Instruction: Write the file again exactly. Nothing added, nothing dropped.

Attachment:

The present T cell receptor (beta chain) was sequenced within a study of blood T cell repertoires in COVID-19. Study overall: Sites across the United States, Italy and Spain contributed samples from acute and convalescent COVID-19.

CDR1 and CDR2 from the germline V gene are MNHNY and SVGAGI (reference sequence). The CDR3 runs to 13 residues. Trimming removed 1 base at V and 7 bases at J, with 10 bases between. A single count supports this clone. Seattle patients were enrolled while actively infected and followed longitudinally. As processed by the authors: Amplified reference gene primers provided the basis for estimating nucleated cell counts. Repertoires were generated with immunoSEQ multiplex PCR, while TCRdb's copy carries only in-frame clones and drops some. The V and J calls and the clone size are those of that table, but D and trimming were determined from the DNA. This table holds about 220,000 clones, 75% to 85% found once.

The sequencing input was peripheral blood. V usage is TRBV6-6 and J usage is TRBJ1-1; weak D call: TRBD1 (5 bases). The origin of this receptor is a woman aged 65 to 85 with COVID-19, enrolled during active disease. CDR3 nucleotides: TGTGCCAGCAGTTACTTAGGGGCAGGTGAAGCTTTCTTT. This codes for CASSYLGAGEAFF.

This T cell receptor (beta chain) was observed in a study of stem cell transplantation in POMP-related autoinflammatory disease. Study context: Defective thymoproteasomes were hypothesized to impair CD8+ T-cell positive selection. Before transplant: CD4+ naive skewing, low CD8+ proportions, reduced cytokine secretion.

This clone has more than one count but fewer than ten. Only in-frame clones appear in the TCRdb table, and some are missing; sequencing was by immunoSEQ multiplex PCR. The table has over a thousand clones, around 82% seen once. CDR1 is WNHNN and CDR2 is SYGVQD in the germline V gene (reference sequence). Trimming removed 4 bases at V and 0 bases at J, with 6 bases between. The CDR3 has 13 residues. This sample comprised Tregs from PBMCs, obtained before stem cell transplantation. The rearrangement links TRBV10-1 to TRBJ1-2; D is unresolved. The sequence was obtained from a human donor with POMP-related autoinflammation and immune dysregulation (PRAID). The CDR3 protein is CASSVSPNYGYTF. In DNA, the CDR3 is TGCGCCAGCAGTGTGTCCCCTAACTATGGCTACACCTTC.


The present T cell receptor (beta chain) was sequenced within a study of blood T cell repertoires in COVID-19. Study overall: Sites across the United States, Italy and Spain contributed samples from acute and convalescent COVID-19.

CDR1 and CDR2 from the germline V gene are MNHNY and SVGAGI (reference sequence). The CDR3 runs to 13 residues. Trimming removed 1 base at V and 7 bases at J, with 10 bases between. A single count supports this clone. Seattle patients were enrolled while actively infected and followed longitudinally. As processed by the authors: Amplified reference gene primers provided the basis for estimating nucleated cell counts. Repertoires were generated with immunoSEQ multiplex PCR, while TCRdb's copy carries only in-frame clones and drops some. The V and J calls and the clone size are those of that table, but D and trimming were determined from the DNA. This table holds about 220,000 clones, 75% to 85% found once.

The sequencing input was peripheral blood. V usage is TRBV6-6 and J usage is TRBJ1-1; weak D call: TRBD1 (5 bases). The origin of this receptor is a woman aged 65 to 85 with COVID-19, enrolled during active disease. CDR3 nucleotides: TGTGCCAGCAGTTACTTAGGGGCAGGTGAAGCTTTCTTT. This codes for CASSYLGAGEAFF.

This T cell receptor (beta chain) was observed in a study of stem cell transplantation in POMP-related autoinflammatory disease. Study context: Defective thymoproteasomes were hypothesized to impair CD8+ T-cell positive selection. Before transplant: CD4+ naive skewing, low CD8+ proportions, reduced cytokine secretion.

This clone has more than one count but fewer than ten. Only in-frame clones appear in the TCRdb table, and some are missing; sequencing was by immunoSEQ multiplex PCR. The table has over a thousand clones, around 82% seen once. CDR1 is WNHNN and CDR2 is SYGVQD in the germline V gene (reference sequence). Trimming removed 4 bases at V and 0 bases at J, with 6 bases between. The CDR3 has 13 residues. This sample comprised Tregs from PBMCs, obtained before stem cell transplantation. The rearrangement links TRBV10-1 to TRBJ1-2; D is unresolved. The sequence was obtained from a human donor with POMP-related autoinflammation and immune dysregulation (PRAID). The CDR3 protein is CASSVSPNYGYTF. In DNA, the CDR3 is TGCGCCAGCAGTGTGTCCCCTAACTATGGCTACACCTTC.